On Thursday I visited the NDGS campus to return a book, look around and go to Mass, since, as part of student life, there is a Mass for students 7:00 – 7:30 PM Tuesday and Thursday. I arrived ten minutes early and entered the tiny chapel thinking I’d sit in the back and ease into what was to be my very first non-holy-day-of-obligation Mass ever.

The small chapel was too small and too well lit to slink in unnoticed. Immediately the priest, Father Andrew (or Father Paul), greeted me and asked if I would do the reading, offering a big blue opened book for me to examine. I tried to duck it but his command of English added to his perplexed response to my shyness. I was a student there right? Yes, well, so, ok, sure why not.

He ordered me to sit in the front which was about 2 paces from the door. The chapel supported about 16-20 kneelers in a narrow white room; an altar stood at the front practically the width of the room itself. I knelt, prayed, fidgeted. At about one minute before the hour I was still the only one in the chapel and I figured I’d be the only one participating that wet, rainy evening.

I am constantly amazed at the ability of Catholics to defy Normal (Gaussian) probability distribution functions when it comes to arriving at church. In any other earthly process, some people would show early, most arriving at the appointed time followed by a balanced number of stragglers to create the famous “bell shaped” curve scientist rely on. No, the Catholic function is more like a Rayleigh distribution with extremely narrow standard deviation up to the very, very start. Seconds before the hour the chapel was suddenly full with about nine other students, ALL of them sitting in the rows behind me.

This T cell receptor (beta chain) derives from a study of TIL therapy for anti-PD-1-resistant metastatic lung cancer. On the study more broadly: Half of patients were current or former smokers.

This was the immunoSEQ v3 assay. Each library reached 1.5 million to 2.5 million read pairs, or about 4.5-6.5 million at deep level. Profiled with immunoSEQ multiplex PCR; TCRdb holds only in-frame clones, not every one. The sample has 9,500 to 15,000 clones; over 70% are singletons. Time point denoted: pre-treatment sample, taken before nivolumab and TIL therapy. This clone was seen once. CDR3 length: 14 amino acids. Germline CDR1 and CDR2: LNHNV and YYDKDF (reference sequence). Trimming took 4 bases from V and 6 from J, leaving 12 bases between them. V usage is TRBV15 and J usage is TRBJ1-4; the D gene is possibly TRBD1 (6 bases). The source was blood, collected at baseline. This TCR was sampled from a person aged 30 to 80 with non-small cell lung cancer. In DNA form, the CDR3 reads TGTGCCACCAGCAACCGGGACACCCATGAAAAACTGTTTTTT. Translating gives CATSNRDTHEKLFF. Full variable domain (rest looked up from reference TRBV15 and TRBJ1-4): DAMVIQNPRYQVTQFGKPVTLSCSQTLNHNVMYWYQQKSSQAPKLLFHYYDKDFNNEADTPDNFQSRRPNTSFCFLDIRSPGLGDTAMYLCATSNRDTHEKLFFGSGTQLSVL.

This was a very bad arrangement. I was alone in front unable mimic the still slightly unfamiliar posturing required at various points of the Mass made more precarious by the unusual situation that all my familiarity is the Latin Mass. No worries, since I had with me a handy-dandy laminated card with all the English responses. “Hiding” in the front row with a laminated card must have seemed ridiculous among these hardcore, seasoned, veteran, orthodox Catholics. I might as well have been in a papal conclave, that is, with a laminated card for Dummies.

Soon it was my turn to read scripture, a passage from Malachi. I think I did OK. But the Psalm? Probably needed to give others a chance to learn the responsorial once or twice –do you think? Good news: no one set fire to me. I realized another gaff when the sign of peace was offered. I turned to get up from a knelling position to offer peace realizing that everyone else was already standing. You know, I was getting this vibe….

Then Communion, which I’ve started to receive in hand. I promised myself that I would always take Communion by mouth in the traditional way not realizing that my extreme nervousness in going up to receive  tenses me up so much I can barely stick my tongue out. Add to that a foreign hand coming toward my face creates a recoiling reflex that I can’t quite control. It was so bad I started closing my eyes after saying Amen. At some point I simply decided that someone was going to get hurt and I might as well take it by hand—not so orthodox but permitted, at least for now.

It wasn’t long before I heard these merciful words, “This mass ended”

Deo gratias.